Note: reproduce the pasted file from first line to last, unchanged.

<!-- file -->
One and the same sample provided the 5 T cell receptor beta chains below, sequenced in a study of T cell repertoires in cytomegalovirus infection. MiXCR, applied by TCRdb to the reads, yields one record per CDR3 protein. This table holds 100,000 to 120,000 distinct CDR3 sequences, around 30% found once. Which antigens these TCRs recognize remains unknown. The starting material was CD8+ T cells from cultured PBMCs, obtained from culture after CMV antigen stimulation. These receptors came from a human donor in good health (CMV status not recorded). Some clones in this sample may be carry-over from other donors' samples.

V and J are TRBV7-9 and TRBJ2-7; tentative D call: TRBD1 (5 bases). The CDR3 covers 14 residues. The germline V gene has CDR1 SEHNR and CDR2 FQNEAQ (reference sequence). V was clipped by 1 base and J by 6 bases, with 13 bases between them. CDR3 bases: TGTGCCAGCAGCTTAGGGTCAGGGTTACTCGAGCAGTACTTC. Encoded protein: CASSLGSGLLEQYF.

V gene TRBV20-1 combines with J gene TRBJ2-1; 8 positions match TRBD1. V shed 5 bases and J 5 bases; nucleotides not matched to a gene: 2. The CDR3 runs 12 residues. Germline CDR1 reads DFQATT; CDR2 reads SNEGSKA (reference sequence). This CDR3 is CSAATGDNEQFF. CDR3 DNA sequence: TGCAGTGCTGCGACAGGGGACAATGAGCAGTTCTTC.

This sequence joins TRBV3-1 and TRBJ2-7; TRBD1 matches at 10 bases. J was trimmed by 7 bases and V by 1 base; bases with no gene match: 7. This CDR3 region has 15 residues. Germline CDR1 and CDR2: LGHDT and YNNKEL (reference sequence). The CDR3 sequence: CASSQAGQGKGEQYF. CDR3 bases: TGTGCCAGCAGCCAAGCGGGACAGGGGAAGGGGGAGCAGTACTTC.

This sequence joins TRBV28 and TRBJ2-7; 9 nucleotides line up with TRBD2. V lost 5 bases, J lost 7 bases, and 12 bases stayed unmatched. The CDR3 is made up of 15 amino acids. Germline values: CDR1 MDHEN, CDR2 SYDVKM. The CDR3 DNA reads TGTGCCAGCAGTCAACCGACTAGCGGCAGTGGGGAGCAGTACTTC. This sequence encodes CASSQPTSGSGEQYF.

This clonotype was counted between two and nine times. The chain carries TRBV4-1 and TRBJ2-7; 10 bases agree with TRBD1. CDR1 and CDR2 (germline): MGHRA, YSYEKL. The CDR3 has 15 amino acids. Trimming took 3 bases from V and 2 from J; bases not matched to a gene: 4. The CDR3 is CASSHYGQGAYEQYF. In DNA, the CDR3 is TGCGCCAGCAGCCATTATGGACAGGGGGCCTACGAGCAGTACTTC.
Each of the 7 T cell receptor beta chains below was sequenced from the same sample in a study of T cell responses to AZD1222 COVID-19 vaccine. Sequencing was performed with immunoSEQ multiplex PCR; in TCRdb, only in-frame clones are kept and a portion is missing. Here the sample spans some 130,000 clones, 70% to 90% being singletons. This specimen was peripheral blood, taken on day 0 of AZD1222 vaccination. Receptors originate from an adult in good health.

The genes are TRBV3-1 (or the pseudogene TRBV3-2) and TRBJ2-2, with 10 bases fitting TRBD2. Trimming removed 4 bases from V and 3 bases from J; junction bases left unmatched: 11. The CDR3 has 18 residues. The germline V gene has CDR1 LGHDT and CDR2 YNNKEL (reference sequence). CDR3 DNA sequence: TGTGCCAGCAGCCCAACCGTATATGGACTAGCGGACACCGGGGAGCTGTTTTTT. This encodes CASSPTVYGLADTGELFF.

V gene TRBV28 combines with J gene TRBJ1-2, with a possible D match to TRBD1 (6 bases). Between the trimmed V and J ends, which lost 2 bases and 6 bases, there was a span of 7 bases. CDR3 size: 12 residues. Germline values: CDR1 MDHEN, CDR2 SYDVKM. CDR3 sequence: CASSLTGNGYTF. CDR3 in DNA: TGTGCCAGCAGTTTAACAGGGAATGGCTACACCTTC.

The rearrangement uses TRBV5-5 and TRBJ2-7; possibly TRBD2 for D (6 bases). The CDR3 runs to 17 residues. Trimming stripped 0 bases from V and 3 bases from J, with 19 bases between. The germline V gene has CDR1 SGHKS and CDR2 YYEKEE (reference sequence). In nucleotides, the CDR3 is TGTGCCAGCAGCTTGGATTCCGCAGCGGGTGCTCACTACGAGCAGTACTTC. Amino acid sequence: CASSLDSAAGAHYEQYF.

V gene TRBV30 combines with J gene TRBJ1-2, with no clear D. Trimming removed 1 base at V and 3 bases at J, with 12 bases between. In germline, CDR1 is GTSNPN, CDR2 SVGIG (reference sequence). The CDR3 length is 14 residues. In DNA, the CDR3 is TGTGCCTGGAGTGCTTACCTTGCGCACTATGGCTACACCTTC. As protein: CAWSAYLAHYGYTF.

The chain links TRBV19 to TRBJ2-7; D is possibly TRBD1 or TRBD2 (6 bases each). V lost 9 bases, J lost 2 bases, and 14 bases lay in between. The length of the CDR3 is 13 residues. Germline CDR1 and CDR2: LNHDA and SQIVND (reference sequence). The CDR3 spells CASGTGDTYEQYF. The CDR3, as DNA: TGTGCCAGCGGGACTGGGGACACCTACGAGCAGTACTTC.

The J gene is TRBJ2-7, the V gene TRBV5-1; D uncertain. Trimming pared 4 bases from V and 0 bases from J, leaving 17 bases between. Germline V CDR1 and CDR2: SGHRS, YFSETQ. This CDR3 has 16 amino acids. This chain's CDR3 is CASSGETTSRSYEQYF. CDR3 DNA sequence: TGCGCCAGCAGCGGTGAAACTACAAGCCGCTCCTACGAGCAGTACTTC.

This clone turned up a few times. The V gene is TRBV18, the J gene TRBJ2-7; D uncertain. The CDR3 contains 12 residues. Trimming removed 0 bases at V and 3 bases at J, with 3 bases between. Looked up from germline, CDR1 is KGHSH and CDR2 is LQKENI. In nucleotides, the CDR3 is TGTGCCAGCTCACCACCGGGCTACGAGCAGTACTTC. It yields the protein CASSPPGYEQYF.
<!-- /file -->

One and the same sample provided the 5 T cell receptor beta chains below, sequenced in a study of T cell repertoires in cytomegalovirus infection. MiXCR, applied by TCRdb to the reads, yields one record per CDR3 protein. This table holds 100,000 to 120,000 distinct CDR3 sequences, around 30% found once. Which antigens these TCRs recognize remains unknown. The starting material was CD8+ T cells from cultured PBMCs, obtained from culture after CMV antigen stimulation. These receptors came from a human donor in good health (CMV status not recorded). Some clones in this sample may be carry-over from other donors' samples.

V and J are TRBV7-9 and TRBJ2-7; tentative D call: TRBD1 (5 bases). The CDR3 covers 14 residues. The germline V gene has CDR1 SEHNR and CDR2 FQNEAQ (reference sequence). V was clipped by 1 base and J by 6 bases, with 13 bases between them. CDR3 bases: TGTGCCAGCAGCTTAGGGTCAGGGTTACTCGAGCAGTACTTC. Encoded protein: CASSLGSGLLEQYF.

V gene TRBV20-1 combines with J gene TRBJ2-1; 8 positions match TRBD1. V shed 5 bases and J 5 bases; nucleotides not matched to a gene: 2. The CDR3 runs 12 residues. Germline CDR1 reads DFQATT; CDR2 reads SNEGSKA (reference sequence). This CDR3 is CSAATGDNEQFF. CDR3 DNA sequence: TGCAGTGCTGCGACAGGGGACAATGAGCAGTTCTTC.

This sequence joins TRBV3-1 and TRBJ2-7; TRBD1 matches at 10 bases. J was trimmed by 7 bases and V by 1 base; bases with no gene match: 7. This CDR3 region has 15 residues. Germline CDR1 and CDR2: LGHDT and YNNKEL (reference sequence). The CDR3 sequence: CASSQAGQGKGEQYF. CDR3 bases: TGTGCCAGCAGCCAAGCGGGACAGGGGAAGGGGGAGCAGTACTTC.

This sequence joins TRBV28 and TRBJ2-7; 9 nucleotides line up with TRBD2. V lost 5 bases, J lost 7 bases, and 12 bases stayed unmatched. The CDR3 is made up of 15 amino acids. Germline values: CDR1 MDHEN, CDR2 SYDVKM. The CDR3 DNA reads TGTGCCAGCAGTCAACCGACTAGCGGCAGTGGGGAGCAGTACTTC. This sequence encodes CASSQPTSGSGEQYF.

This clonotype was counted between two and nine times. The chain carries TRBV4-1 and TRBJ2-7; 10 bases agree with TRBD1. CDR1 and CDR2 (germline): MGHRA, YSYEKL. The CDR3 has 15 amino acids. Trimming took 3 bases from V and 2 from J; bases not matched to a gene: 4. The CDR3 is CASSHYGQGAYEQYF. In DNA, the CDR3 is TGCGCCAGCAGCCATTATGGACAGGGGGCCTACGAGCAGTACTTC.
Each of the 7 T cell receptor beta chains below was sequenced from the same sample in a study of T cell responses to AZD1222 COVID-19 vaccine. Sequencing was performed with immunoSEQ multiplex PCR; in TCRdb, only in-frame clones are kept and a portion is missing. Here the sample spans some 130,000 clones, 70% to 90% being singletons. This specimen was peripheral blood, taken on day 0 of AZD1222 vaccination. Receptors originate from an adult in good health.

The genes are TRBV3-1 (or the pseudogene TRBV3-2) and TRBJ2-2, with 10 bases fitting TRBD2. Trimming removed 4 bases from V and 3 bases from J; junction bases left unmatched: 11. The CDR3 has 18 residues. The germline V gene has CDR1 LGHDT and CDR2 YNNKEL (reference sequence). CDR3 DNA sequence: TGTGCCAGCAGCCCAACCGTATATGGACTAGCGGACACCGGGGAGCTGTTTTTT. This encodes CASSPTVYGLADTGELFF.

V gene TRBV28 combines with J gene TRBJ1-2, with a possible D match to TRBD1 (6 bases). Between the trimmed V and J ends, which lost 2 bases and 6 bases, there was a span of 7 bases. CDR3 size: 12 residues. Germline values: CDR1 MDHEN, CDR2 SYDVKM. CDR3 sequence: CASSLTGNGYTF. CDR3 in DNA: TGTGCCAGCAGTTTAACAGGGAATGGCTACACCTTC.

The rearrangement uses TRBV5-5 and TRBJ2-7; possibly TRBD2 for D (6 bases). The CDR3 runs to 17 residues. Trimming stripped 0 bases from V and 3 bases from J, with 19 bases between. The germline V gene has CDR1 SGHKS and CDR2 YYEKEE (reference sequence). In nucleotides, the CDR3 is TGTGCCAGCAGCTTGGATTCCGCAGCGGGTGCTCACTACGAGCAGTACTTC. Amino acid sequence: CASSLDSAAGAHYEQYF.

V gene TRBV30 combines with J gene TRBJ1-2, with no clear D. Trimming removed 1 base at V and 3 bases at J, with 12 bases between. In germline, CDR1 is GTSNPN, CDR2 SVGIG (reference sequence). The CDR3 length is 14 residues. In DNA, the CDR3 is TGTGCCTGGAGTGCTTACCTTGCGCACTATGGCTACACCTTC. As protein: CAWSAYLAHYGYTF.

The chain links TRBV19 to TRBJ2-7; D is possibly TRBD1 or TRBD2 (6 bases each). V lost 9 bases, J lost 2 bases, and 14 bases lay in between. The length of the CDR3 is 13 residues. Germline CDR1 and CDR2: LNHDA and SQIVND (reference sequence). The CDR3 spells CASGTGDTYEQYF. The CDR3, as DNA: TGTGCCAGCGGGACTGGGGACACCTACGAGCAGTACTTC.

The J gene is TRBJ2-7, the V gene TRBV5-1; D uncertain. Trimming pared 4 bases from V and 0 bases from J, leaving 17 bases between. Germline V CDR1 and CDR2: SGHRS, YFSETQ. This CDR3 has 16 amino acids. This chain's CDR3 is CASSGETTSRSYEQYF. CDR3 DNA sequence: TGCGCCAGCAGCGGTGAAACTACAAGCCGCTCCTACGAGCAGTACTTC.

This clone turned up a few times. The V gene is TRBV18, the J gene TRBJ2-7; D uncertain. The CDR3 contains 12 residues. Trimming removed 0 bases at V and 3 bases at J, with 3 bases between. Looked up from germline, CDR1 is KGHSH and CDR2 is LQKENI. In nucleotides, the CDR3 is TGTGCCAGCTCACCACCGGGCTACGAGCAGTACTTC. It yields the protein CASSPPGYEQYF.